It is a curiosity of our
history that the only county name to be transported from Normandy belonged originally to
a castle in the parish of Lisieux, and became
planted in Wales. The first person on record as
having brought it to Scotland was Robert of
Montgomery, who obtained a grant to lands in
Renfrewshire and witnessed charters between 1165
and 1177. It was his descendant who captured
Harry Hotspur at the battle of Otterburn in 1338,
after Douglas had been killed and buried by the
braken bush. So the ballad tells:
The Percy and Montgomery met,
That either of other were fain;
They swapped swords, and they twa swat,
And aye the blood ran down between.
"Now yield thee, yield thee,
"Or else I vow I'
ll lay thee
"To whom must I yield,"quoth
"Now that I see it must be so?"
Hotspur had to build the castle of
Polnoon as his ransom; and by marrying the heiress of Sir
Hugh Eglinton, John Montgomery also acquired the baronies
of Eglinton and Ardrossan. Their grandson Alexander was
created 1st Lord Montgomerie in 1449, and became a member
of the King'
s Council and ambassador to England.
Hugh the 3rd Lord was amongst those
who fought against James III at Sauchieburn in 1488,
where the King lost his life. He received the island of
Arran with the custody of Brodick Castle, and in 1508 was
created 1st Earl of Eglinton. The 3rd Earl remained a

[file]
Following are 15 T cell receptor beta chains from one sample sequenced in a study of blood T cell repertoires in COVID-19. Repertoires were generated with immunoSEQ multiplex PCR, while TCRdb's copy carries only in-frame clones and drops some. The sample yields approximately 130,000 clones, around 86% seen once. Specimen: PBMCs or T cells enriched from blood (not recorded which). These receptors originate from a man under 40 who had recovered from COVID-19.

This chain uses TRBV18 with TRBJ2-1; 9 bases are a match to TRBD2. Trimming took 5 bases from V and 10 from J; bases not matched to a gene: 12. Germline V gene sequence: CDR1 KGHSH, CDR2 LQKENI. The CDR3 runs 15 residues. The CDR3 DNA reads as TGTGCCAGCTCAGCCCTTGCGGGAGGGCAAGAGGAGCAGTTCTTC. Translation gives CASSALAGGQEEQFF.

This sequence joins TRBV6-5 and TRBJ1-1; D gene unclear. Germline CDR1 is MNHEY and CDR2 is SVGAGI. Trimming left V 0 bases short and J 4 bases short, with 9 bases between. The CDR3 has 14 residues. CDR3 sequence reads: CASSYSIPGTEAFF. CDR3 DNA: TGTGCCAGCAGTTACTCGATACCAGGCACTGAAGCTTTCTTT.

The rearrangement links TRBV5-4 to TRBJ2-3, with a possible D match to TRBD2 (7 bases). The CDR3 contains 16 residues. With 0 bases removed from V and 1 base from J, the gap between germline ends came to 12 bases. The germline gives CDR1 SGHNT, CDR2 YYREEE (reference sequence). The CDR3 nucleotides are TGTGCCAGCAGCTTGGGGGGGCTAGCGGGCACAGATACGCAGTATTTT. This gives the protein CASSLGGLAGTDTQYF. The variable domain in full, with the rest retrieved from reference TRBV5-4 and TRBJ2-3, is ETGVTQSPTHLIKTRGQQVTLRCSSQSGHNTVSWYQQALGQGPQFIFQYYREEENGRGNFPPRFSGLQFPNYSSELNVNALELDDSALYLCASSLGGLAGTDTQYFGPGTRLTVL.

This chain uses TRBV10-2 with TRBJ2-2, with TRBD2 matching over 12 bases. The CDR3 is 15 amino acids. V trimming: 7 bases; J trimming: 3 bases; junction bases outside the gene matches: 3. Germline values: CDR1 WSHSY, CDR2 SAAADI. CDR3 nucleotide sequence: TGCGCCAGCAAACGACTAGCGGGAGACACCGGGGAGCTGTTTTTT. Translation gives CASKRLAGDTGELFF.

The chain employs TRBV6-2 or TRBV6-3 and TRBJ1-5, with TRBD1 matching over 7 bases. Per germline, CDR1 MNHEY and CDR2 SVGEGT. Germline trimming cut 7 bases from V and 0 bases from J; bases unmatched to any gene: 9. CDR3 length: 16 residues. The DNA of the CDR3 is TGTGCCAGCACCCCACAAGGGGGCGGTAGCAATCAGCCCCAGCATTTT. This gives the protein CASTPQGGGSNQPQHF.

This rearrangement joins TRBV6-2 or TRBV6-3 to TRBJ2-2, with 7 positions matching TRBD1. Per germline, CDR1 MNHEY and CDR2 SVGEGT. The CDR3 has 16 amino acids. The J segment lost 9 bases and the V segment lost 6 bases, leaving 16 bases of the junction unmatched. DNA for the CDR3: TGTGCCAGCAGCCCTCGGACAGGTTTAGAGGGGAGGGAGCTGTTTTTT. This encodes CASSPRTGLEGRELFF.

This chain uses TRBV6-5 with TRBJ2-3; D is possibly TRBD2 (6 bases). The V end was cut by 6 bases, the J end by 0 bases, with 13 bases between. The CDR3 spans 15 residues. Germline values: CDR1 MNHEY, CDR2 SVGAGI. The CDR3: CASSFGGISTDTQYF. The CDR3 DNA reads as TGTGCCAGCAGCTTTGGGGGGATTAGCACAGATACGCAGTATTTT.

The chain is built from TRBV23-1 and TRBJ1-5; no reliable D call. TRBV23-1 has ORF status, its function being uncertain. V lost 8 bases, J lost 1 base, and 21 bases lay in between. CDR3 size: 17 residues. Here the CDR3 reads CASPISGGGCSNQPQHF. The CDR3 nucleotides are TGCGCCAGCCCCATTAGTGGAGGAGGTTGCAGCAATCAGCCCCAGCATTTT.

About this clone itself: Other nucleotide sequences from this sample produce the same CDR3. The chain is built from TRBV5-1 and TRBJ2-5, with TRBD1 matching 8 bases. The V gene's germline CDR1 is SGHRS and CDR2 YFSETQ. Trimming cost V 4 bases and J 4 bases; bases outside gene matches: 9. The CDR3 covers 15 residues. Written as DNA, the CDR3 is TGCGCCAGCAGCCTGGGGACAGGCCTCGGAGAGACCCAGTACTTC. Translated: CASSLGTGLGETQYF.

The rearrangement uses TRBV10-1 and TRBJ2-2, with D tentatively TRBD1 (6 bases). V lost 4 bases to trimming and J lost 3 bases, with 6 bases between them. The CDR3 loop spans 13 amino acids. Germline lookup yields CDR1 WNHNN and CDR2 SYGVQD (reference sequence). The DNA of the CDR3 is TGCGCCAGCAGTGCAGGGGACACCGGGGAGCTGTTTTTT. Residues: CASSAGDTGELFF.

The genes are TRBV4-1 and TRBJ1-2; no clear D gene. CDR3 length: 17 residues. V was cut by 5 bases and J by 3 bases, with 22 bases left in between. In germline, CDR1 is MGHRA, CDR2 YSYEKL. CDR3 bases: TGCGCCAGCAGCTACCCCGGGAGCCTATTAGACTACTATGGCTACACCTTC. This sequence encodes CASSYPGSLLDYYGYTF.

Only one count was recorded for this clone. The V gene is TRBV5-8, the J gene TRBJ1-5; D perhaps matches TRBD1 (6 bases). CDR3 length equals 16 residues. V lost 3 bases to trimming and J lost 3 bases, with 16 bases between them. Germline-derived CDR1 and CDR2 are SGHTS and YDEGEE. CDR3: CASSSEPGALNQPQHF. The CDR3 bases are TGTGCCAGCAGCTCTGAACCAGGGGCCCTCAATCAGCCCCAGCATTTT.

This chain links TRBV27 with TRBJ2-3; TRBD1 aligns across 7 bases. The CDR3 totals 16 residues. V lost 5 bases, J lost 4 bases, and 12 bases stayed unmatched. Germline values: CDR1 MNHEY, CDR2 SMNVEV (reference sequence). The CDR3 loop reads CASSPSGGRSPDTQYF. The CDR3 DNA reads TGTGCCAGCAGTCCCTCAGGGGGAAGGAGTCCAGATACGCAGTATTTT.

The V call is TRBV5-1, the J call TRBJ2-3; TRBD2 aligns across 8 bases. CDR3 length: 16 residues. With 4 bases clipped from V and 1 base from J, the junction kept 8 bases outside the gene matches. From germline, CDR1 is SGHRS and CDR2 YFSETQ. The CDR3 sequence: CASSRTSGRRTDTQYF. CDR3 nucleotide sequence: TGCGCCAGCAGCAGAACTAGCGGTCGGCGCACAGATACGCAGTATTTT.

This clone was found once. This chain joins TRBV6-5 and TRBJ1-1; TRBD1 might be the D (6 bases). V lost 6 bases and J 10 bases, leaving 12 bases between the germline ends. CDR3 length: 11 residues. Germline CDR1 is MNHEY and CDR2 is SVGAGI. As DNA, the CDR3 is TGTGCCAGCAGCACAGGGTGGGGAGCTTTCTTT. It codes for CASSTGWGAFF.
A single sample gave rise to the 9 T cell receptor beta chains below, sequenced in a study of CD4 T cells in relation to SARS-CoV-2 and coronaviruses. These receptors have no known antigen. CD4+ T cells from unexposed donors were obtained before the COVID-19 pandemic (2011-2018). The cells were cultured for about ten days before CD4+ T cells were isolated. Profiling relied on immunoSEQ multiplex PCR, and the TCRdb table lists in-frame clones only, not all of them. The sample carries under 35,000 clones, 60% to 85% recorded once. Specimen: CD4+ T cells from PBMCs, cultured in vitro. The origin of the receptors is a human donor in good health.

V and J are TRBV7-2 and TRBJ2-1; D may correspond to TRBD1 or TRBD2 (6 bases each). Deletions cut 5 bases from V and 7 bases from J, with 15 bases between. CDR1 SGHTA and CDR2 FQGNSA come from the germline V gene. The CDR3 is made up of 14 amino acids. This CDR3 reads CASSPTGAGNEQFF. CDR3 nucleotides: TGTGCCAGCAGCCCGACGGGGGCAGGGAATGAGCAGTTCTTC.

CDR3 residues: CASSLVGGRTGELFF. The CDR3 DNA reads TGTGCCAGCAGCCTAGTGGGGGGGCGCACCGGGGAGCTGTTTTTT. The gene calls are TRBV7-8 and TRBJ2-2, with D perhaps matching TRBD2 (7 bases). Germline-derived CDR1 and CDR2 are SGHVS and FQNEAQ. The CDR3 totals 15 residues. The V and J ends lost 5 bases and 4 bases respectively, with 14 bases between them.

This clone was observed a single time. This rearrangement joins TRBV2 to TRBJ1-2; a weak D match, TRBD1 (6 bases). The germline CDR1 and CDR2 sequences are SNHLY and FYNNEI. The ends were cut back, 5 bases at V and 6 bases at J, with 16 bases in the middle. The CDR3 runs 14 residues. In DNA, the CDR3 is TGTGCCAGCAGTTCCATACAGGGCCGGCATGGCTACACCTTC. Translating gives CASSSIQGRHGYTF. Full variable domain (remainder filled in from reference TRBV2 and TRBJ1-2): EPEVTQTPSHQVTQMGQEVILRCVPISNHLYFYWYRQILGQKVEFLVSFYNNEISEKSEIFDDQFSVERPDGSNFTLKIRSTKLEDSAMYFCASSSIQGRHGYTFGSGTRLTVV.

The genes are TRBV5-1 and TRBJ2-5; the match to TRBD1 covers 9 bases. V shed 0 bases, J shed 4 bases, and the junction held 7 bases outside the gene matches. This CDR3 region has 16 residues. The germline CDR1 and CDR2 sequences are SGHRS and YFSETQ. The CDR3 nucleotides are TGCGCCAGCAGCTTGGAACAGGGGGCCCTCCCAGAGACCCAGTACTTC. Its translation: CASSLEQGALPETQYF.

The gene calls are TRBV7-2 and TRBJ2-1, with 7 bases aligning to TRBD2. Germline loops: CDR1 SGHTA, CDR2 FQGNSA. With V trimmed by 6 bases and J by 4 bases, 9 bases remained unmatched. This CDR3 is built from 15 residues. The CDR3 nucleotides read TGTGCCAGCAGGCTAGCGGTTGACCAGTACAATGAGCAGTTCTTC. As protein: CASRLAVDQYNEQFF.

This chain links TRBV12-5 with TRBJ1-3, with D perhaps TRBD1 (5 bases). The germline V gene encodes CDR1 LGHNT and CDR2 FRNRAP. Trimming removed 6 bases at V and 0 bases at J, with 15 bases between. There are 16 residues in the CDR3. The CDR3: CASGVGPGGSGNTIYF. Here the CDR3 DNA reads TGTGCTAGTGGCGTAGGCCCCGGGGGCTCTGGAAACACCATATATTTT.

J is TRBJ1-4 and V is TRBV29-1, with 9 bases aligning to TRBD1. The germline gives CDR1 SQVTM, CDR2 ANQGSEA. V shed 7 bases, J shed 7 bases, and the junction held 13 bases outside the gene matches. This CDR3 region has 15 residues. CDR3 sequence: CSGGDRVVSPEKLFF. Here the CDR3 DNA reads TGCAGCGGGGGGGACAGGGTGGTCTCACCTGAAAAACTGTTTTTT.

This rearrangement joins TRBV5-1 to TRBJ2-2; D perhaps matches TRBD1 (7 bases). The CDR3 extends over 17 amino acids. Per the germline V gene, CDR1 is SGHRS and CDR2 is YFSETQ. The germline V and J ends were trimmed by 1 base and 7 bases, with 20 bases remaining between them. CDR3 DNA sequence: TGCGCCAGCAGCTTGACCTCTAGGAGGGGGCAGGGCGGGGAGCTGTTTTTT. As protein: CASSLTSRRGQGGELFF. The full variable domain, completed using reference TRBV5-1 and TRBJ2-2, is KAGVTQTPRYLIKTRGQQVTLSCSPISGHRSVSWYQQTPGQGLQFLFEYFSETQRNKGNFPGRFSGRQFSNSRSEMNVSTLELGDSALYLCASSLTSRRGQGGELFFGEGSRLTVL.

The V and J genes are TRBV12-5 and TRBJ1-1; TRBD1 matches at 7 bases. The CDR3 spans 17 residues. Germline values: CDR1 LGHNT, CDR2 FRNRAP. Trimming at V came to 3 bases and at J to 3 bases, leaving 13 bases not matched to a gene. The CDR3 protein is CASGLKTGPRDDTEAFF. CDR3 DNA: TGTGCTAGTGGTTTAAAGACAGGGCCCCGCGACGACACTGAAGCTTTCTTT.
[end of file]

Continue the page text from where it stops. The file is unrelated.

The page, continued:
devout Catholic at the Reformation and was among those
who fought for Queen Mary in her final defeat at Langside. He was declared guilty of treason by Parliament
and warded in Doune Castle. As soon as he was released he
attempted to secure toleration for Catholics in those
harsh days of Calvinism triumphant. But the tables were
turned when the 3rd Earl'
s daughter Margaret married
Robert Seton, 1st Earl of Winton, and their son Alexander
succeeded as 6th Earl of Eglinton. For he was a staunch
Presbyterian, who fought with the Covenanters in the wars
of Charles I. He also supported Charles II as a
Covenanted King, and in 1659 he was imprisoned by General
Monk after the death of Cromwell, lest he should take up
arms again in the royalist cause. He must have laughed
when, in the following year, Monk himself marched to
London with his Coldstream Guards and placed Charles II
on the throne there.
Alexander Montgomerie, the court poet
of the reign of James VI, was a second son of Hugh of
Hessilhead Castle in Ayrshire, a kinsman of the Eglintons. By 1577 he was in the suite of the Regent
Morton, and James VI gave him a pension. But somehow he
fell into disgrace, and left Scotland in 1586. He was
deprived of his pension, and imprisoned on the Continent.
His allegorical poem "The Cherrie
and the Slae"appeared in 1597, while his flyting in
the traditional manner with Sir Patrick Hume of Polwarth
was published in 1621, some ten years after his death, as
Flyting betwixt Mantgomerie and Polwart. The famous song,
"Declare, ye banks of Helicon", is now
considered a rather doubtful attribution to Alexander Montgomerie.
Archibald, 18th Earl of Eglinton
(b.1939) is the Chief of the Montgomerys and lives at
Skelmorlie castle in Ayrshire,